keycode 117 = Next NoSymbol Next
keycode 118 = Insert NoSymbol Insert
keycode 119 = Delete NoSymbol Delete
keycode 120 =
keycode 121 = XF86AudioMute NoSymbol XF86AudioMute
keycode 122 = XF86AudioLowerVolume NoSymbol XF86AudioLowerVolume
keycode 123 = XF86AudioRaiseVolume NoSymbol XF86AudioRaiseVolume
keycode 124 = XF86PowerOff NoSymbol XF86PowerOff
keycode 125 = KP_Equal NoSymbol KP_Equal
keycode 126 = plusminus NoSymbol plusminus
keycode 127 = Pause Break Pause Break
keycode 128 = XF86LaunchA NoSymbol XF86LaunchA
keycode 129 = KP_Decimal KP_Decimal KP_Decimal KP_Decimal
keycode 130 = Hangul NoSymbol Hangul
keycode 131 = Hangul_Hanja NoSymbol Hangul_Hanja
keycode 132 =
keycode 133 = Super_L NoSymbol Super_L
keycode 134 = Super_R NoSymbol Super_R
keycode 135 = Menu NoSymbol Menu
keycode 136 = Cancel NoSymbol Cancel
keycode 137 = Redo NoSymbol Redo
keycode 138 = SunProps NoSymbol SunProps
keycode 139 = Undo NoSymbol Undo
keycode 140 = XF86Terminal NoSymbol XF86Terminal
keycode 141 = XF86Copy NoSymbol XF86Copy
keycode 142 = XF86Open NoSymbol XF86Open
keycode 143 = XF86Paste NoSymbol XF86Paste
keycode 144 = Find NoSymbol Find
keycode 145 = XF86Cut NoSymbol XF86Cut
keycode 146 = Help NoSymbol Help
keycode 147 = XF86MenuKB NoSymbol XF86MenuKB
keycode 148 = XF86Calculator NoSymbol XF86Calculator
keycode 149 =
keycode 150 = XF86Sleep NoSymbol XF86Sleep
keycode 151 = XF86WakeUp NoSymbol XF86WakeUp
keycode 152 = XF86Explorer NoSymbol XF86Explorer
keycode 153 = XF86Send NoSymbol XF86Send
keycode 154 =
keycode 155 = XF86Mail NoSymbol XF86Mail
keycode 156 = XF86Launch1 NoSymbol XF86Launch1
keycode 157 = XF86Launch2 NoSymbol XF86Launch2
keycode 158 = XF86WWW NoSymbol XF86WWW
keycode 159 = XF86DOS NoSymbol XF86DOS
keycode 160 = XF86ScreenSaver NoSymbol XF86ScreenSaver
keycode 161 =
keycode 162 = XF86RotateWindows NoSymbol XF86RotateWindows
keycode 163 = XF86Mail NoSymbol XF86Mail
keycode 164 = XF86Favorites NoSymbol XF86Favorites
keycode 165 = XF86MyComputer NoSymbol XF86MyComputer
keycode 166 = XF86Back NoSymbol XF86Back
keycode 167 = XF86Forward NoSymbol XF86Forward
keycode 168 =
keycode 169 = XF86Eject NoSymbol XF86Eject
keycode 170 = XF86ScreenSaver NoSymbol XF86ScreenSaver
keycode 171 = XF86AudioNext NoSymbol XF86AudioNext
keycode 172 = XF86WWW NoSymbol XF86WWW
keycode 173 = XF86AudioPrev NoSymbol XF86AudioPrev
keycode 174 = XF86AudioStop XF86Eject XF86AudioStop XF86Eject
keycode 175 = XF86AudioRecord NoSymbol XF86AudioRecord
keycode 176 = XF86AudioRewind NoSymbol XF86AudioRewind
keycode 177 = XF86Phone NoSymbol XF86Phone
keycode 178 =
keycode 179 = XF86Tools NoSymbol XF86Tools
keycode 180 = XF86HomePage NoSymbol XF86HomePage
keycode 181 = XF86Reload NoSymbol XF86Reload
keycode 182 = XF86Close NoSymbol XF86Close
keycode 183 =
keycode 184 =
keycode 185 = XF86ScrollUp NoSymbol XF86ScrollUp
keycode 186 = XF86ScrollDown NoSymbol XF86ScrollDown
keycode 187 = parenleft NoSymbol parenleft
keycode 188 = parenright NoSymbol parenright
keycode 189 = XF86New NoSymbol XF86New
keycode 190 = Redo NoSymbol Redo
keycode 191 = XF86Tools NoSymbol XF86Tools
keycode 192 = XF86Launch5 NoSymbol XF86Launch5
keycode 193 = XF86Launch6 NoSymbol XF86Launch6
keycode 194 = XF86Launch7 NoSymbol XF86Launch7
keycode 195 = XF86Launch8 NoSymbol XF86Launch8
keycode 196 = XF86Launch9 NoSymbol XF86Launch9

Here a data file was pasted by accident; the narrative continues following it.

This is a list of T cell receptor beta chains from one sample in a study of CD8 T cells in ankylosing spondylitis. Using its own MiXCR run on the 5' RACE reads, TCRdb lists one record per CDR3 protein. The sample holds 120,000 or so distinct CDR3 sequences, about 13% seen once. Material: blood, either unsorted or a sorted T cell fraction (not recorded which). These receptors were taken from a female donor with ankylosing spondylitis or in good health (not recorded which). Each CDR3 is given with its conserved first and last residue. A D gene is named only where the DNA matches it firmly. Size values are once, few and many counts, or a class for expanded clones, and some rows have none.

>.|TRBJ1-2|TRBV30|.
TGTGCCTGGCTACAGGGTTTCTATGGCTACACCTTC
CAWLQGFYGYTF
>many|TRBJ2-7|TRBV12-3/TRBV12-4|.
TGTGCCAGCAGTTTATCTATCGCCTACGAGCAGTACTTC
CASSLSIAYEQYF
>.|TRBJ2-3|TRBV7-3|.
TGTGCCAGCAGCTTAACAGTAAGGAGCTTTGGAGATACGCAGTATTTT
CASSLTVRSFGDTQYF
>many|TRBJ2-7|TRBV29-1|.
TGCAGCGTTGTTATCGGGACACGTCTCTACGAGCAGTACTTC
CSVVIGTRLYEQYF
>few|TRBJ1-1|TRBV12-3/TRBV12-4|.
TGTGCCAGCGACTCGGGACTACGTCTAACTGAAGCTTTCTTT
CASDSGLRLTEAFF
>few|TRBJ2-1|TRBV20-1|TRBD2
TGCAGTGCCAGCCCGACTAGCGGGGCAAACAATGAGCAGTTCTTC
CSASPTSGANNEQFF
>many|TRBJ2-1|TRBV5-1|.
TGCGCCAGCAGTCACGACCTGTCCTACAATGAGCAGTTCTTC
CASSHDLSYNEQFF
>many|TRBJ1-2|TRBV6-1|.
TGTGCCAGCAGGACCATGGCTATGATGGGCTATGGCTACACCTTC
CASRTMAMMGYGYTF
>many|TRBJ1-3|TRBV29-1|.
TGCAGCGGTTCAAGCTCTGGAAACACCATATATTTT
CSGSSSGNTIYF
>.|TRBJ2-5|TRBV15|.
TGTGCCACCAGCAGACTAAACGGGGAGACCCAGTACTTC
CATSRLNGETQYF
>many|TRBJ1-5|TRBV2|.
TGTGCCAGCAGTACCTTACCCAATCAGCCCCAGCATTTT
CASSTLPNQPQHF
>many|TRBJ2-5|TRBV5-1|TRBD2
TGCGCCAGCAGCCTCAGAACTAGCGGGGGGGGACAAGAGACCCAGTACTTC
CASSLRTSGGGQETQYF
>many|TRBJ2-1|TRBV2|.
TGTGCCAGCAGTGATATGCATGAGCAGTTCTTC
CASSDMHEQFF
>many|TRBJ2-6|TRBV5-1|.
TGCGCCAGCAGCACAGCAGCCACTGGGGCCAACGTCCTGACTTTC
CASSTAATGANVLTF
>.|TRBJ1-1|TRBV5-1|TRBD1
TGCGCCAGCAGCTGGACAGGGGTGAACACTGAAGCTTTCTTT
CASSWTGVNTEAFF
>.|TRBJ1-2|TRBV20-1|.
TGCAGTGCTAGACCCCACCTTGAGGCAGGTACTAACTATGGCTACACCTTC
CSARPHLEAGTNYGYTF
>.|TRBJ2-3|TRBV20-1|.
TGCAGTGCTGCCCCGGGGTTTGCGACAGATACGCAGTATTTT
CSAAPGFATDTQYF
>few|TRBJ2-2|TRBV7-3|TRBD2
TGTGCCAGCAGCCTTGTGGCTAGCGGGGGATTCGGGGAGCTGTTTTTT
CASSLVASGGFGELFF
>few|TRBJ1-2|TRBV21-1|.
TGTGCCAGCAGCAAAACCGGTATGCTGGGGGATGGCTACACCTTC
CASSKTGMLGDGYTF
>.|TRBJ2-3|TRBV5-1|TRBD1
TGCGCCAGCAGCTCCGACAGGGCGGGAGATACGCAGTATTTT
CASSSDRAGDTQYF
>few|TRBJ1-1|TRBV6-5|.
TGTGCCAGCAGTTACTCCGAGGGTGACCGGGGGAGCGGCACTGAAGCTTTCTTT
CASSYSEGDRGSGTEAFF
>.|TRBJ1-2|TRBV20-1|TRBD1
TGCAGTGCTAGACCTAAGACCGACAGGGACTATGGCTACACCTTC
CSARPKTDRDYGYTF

keycode 197 =
keycode 198 =
keycode 199 = XF86TouchpadToggle NoSymbol XF86TouchpadToggle
keycode 200 = XF86TouchpadOn NoSymbol XF86TouchpadOn
keycode 201 = XF86TouchpadOff NoSymbol XF86TouchpadOff
keycode 202 =
keycode 203 = Mode_switch NoSymbol Mode_switch
keycode 204 = NoSymbol Alt_L NoSymbol Alt_L
keycode 205 = NoSymbol Meta_L NoSymbol Meta_L
keycode 206 = NoSymbol Super_L NoSymbol Super_L
keycode 207 = NoSymbol Hyper_L NoSymbol Hyper_L
keycode 208 = XF86AudioPlay NoSymbol XF86AudioPlay
keycode 209 = XF86AudioPause NoSymbol XF86AudioPause
keycode 210 = XF86Launch3 NoSymbol XF86Launch3
keycode 211 = XF86Launch4 NoSymbol XF86Launch4
keycode 212 = XF86LaunchB NoSymbol XF86LaunchB
keycode 213 = XF86Suspend NoSymbol XF86Suspend
keycode 214 = XF86Close NoSymbol XF86Close
keycode 215 = XF86AudioPlay NoSymbol XF86AudioPlay
keycode 216 = XF86AudioForward NoSymbol XF86AudioForward
keycode 217 =
keycode 218 = Print NoSymbol Print
keycode 219 =
keycode 220 = XF86WebCam NoSymbol XF86WebCam
keycode 221 =
keycode 222 =
keycode 223 = XF86Mail NoSymbol XF86Mail
keycode 224 = XF86Messenger NoSymbol XF86Messenger
keycode 225 = XF86Search NoSymbol XF86Search
keycode 226 = XF86Go NoSymbol XF86Go
keycode 227 = XF86Finance NoSymbol XF86Finance
keycode 228 = XF86Game NoSymbol XF86Game
keycode 229 = XF86Shop NoSymbol XF86Shop
keycode 230 =
keycode 231 = Cancel NoSymbol Cancel
keycode 232 = XF86MonBrightnessDown NoSymbol XF86MonBrightnessDown
keycode 233 = XF86MonBrightnessUp NoSymbol XF86MonBrightnessUp
keycode 234 = XF86AudioMedia NoSymbol XF86AudioMedia
keycode 235 = XF86Display NoSymbol XF86Display
keycode 236 = XF86KbdLightOnOff NoSymbol XF86KbdLightOnOff
keycode 237 = XF86KbdBrightnessDown NoSymbol XF86KbdBrightnessDown
keycode 238 = XF86KbdBrightnessUp NoSymbol XF86KbdBrightnessUp
keycode 239 = XF86Send NoSymbol XF86Send
keycode 240 = XF86Reply NoSymbol XF86Reply
keycode 241 = XF86MailForward NoSymbol XF86MailForward
keycode 242 = XF86Save NoSymbol XF86Save
keycode 243 = XF86Documents NoSymbol XF86Documents
keycode 244 = XF86Battery NoSymbol XF86Battery
keycode 245 = XF86Bluetooth NoSymbol XF86Bluetooth
keycode 246 = XF86WLAN NoSymbol XF86WLAN
keycode 247 =
keycode 248 =
keycode 249 =
keycode 250 =
keycode 251 =
keycode 252 =
keycode 253 =
keycode 254 =
keycode 255 =

I chose keycode 120 seeing it was unused. But there was enough noise on the internet about how/when to set the keycode in the boot process. Looking around on the internet, I found this solution on Fedora Forum.

Adapting from the file shown in that post, I created my service file:

/etc/systemd/system/setmykeys.service

[Unit]
Description=Set my keycodes for special HP key